When we learned we were being appointed to Italy, we started Italian lessons and had in theory crammed in a lot before we arrived, after 60 hours of teaching. However, we were lacking in practice. We studied at a language school just round the corner (bed to school time, 3 minutes, rivalling the bed to pulpit time of about 30 seconds), 20 weeks for 20 hours a week.

Which in theory sounds plenty, however my brain has definitely slowed down in the 20-odd years since sitting GCSEs. We have a theoretical knowledge of all Italian grammar, but a significant lack in vocabulary. Fortunately, Italian and English are sufficiently close that you can say words with an Italian accent, and sometimes you get lucky. It does however, make you sound like a bad actor doing a bad impression.

I thought I was doing fine with the grammar, until we hit the 'subjunctive tense'. It is practically obsolete in English, but alive and kicking in Italian and entails learning another 4 tenses, making a total of 15.

Mastering the Italian accent:

Everybody knows that Italian is a beautiful language. Firenze is the home of Dante, who significantly shaped modern Italian when he wrote The Inferno. Italian is the major language of opera and musical terminology. Shakespeare knew Italian, TS Eliot quotes Italian verse, and it is of course, the language of love.

Until I start speaking. My Italian accent starts somewhere in London and progressively moves south of the river until I reach a broad Kentish (my home county). I have not yet mastered the rising and falling intonation which makes Italian sound musical, and I really don't understand the difference in pronunciation between "e" and "è".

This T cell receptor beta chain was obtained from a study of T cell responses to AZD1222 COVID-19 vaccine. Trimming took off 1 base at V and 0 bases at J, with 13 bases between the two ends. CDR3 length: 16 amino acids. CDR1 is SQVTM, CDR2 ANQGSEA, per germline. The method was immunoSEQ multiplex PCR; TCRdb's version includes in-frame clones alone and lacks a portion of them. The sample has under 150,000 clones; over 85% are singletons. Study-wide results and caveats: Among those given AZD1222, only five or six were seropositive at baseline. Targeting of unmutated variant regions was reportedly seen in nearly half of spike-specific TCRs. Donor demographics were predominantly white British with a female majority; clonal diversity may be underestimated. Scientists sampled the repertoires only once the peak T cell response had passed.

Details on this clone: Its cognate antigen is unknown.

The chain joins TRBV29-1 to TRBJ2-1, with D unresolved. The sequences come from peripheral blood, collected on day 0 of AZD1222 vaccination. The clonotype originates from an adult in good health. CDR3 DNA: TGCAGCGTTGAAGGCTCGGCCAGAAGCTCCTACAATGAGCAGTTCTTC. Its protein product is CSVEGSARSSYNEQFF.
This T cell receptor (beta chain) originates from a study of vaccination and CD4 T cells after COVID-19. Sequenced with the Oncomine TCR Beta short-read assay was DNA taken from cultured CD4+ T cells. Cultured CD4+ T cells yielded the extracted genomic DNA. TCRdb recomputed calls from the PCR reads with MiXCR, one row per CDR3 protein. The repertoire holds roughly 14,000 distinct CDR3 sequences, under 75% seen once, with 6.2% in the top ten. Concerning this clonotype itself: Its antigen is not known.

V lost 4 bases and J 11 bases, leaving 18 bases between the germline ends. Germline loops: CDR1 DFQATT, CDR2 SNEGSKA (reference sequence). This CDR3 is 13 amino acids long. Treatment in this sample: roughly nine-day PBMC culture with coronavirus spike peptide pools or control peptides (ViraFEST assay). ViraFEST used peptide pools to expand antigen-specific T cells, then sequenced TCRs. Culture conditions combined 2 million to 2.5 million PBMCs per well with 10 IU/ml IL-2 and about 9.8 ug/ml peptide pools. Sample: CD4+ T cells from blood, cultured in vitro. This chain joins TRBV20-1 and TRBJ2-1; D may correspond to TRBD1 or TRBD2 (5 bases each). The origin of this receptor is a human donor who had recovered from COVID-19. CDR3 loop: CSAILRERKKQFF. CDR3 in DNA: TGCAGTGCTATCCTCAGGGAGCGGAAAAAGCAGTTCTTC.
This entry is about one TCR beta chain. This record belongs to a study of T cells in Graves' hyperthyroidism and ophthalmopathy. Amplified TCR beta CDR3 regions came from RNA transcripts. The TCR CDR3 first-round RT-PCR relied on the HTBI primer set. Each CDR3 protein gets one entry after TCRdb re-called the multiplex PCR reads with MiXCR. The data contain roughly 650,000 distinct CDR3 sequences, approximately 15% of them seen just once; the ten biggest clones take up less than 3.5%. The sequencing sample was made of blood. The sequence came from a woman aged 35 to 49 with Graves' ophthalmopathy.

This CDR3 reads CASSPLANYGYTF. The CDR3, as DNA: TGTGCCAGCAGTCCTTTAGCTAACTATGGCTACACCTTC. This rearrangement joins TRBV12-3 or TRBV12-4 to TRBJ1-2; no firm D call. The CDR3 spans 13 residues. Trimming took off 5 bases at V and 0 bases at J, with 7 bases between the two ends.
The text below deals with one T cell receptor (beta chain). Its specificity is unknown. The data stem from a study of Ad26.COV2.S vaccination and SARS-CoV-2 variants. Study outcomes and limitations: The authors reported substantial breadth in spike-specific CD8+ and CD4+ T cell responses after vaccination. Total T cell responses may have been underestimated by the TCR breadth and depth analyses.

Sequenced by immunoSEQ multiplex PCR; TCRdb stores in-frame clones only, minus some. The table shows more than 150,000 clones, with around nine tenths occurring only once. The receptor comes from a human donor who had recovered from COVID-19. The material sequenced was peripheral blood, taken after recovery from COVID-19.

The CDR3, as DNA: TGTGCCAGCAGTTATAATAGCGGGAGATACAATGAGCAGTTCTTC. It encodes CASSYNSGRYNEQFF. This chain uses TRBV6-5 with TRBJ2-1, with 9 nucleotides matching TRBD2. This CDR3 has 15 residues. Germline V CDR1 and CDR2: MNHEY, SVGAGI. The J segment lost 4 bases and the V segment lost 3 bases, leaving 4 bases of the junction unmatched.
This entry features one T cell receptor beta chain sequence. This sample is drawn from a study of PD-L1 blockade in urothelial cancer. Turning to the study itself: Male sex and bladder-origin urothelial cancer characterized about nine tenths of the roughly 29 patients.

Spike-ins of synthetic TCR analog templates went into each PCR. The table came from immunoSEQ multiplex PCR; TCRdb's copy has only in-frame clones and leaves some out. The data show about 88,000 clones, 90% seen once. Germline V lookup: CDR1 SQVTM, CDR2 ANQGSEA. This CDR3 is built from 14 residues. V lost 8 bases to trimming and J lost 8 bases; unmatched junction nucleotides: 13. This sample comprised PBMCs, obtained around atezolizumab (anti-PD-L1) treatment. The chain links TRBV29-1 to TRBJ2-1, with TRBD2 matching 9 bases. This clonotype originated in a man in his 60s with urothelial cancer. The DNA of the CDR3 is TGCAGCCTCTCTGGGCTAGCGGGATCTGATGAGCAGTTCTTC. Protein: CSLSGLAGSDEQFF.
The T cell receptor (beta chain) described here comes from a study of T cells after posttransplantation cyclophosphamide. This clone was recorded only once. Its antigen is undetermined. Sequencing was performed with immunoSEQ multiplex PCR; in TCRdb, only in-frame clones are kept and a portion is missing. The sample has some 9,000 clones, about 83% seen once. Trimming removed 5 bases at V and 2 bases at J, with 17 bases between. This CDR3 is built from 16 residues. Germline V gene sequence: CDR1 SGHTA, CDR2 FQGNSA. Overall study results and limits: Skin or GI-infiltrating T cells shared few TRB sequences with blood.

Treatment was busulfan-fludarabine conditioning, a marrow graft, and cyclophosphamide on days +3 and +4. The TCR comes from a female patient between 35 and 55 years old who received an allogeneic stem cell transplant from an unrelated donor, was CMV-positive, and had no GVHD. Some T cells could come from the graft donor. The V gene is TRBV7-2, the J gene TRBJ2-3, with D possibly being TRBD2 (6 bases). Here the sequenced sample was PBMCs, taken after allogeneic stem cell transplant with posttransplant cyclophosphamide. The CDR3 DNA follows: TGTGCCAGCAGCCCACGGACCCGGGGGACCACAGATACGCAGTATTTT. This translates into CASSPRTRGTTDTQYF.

I wish I could say that speaking a bit of French helps. What makes this more frustrating is that Robin seems to have a flawless accent, courtesy of his musical training and misspent youth singing in Latin.

Starting work:

Formal language training completed, I started full work on 20th December 2009. So far, I am still working out what makes this small church tick. In theory, my work is to be in 3 parts: the usual work with the Church, developing youth work and reaching out to migrants, who form a significant part of this busy city.

In reality, the Church needs love and attention to raise their confidence to a point where they feel able to undertake the developmental work and outreach that is clearly needed. And so I try and provide cake, encourage them to share coffee after church every week, and suggest that it might be a good idea to actually talk to the few new people who have found their way through our doors.

It is all reassuringly familiar, as I know that churches in the UK face exactly the same issues. But at the same time, it's all Italian, and foreign, and culturally different and I am always left wondering if I have understood, and been understood, or if I am looking the wrong way at a different view.

Prayer Pointers:

• Give thanks that Robin has found work on Sunday mornings at St Mark's Anglican Church in Firenze, that Gabrieli has settled in well, that we feel at home.

• Please pray for some practical matters: that we can obtain Gabrieli's medicine and that changing the camper number-plate is an easy process.

• Please pray for the church: that we can start to grow in fellowship, faith and numbers, increasing our confidence so that we can look to engage in outreach.

• Please pray for me as I start to make contact with the members who are on the list but do not currently attend worship.